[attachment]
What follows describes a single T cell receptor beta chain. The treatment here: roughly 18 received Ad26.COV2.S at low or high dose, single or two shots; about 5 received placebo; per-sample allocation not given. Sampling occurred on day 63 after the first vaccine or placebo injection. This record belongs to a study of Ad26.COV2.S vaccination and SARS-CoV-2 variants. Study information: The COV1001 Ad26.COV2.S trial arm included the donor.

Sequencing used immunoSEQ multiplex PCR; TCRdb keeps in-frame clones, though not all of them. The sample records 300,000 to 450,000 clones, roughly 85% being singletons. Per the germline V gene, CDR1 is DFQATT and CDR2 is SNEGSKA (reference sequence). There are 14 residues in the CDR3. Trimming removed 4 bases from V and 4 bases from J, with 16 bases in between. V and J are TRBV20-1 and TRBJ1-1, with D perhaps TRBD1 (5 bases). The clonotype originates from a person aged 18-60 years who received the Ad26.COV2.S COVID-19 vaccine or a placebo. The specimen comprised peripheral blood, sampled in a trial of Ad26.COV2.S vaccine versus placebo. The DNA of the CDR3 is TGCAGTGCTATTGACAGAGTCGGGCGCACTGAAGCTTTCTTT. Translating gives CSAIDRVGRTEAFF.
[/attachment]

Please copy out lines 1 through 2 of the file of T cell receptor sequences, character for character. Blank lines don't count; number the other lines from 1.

What follows describes a single T cell receptor beta chain. The treatment here: roughly 18 received Ad26.COV2.S at low or high dose, single or two shots; about 5 received placebo; per-sample allocation not given. Sampling occurred on day 63 after the first vaccine or placebo injection. This record belongs to a study of Ad26.COV2.S vaccination and SARS-CoV-2 variants. Study information: The COV1001 Ad26.COV2.S trial arm included the donor.

Sequencing used immunoSEQ multiplex PCR; TCRdb keeps in-frame clones, though not all of them. The sample records 300,000 to 450,000 clones, roughly 85% being singletons. Per the germline V gene, CDR1 is DFQATT and CDR2 is SNEGSKA (reference sequence). There are 14 residues in the CDR3. Trimming removed 4 bases from V and 4 bases from J, with 16 bases in between. V and J are TRBV20-1 and TRBJ1-1, with D perhaps TRBD1 (5 bases). The clonotype originates from a person aged 18-60 years who received the Ad26.COV2.S COVID-19 vaccine or a placebo. The specimen comprised peripheral blood, sampled in a trial of Ad26.COV2.S vaccine versus placebo. The DNA of the CDR3 is TGCAGTGCTATTGACAGAGTCGGGCGCACTGAAGCTTTCTTT. Translating gives CSAIDRVGRTEAFF.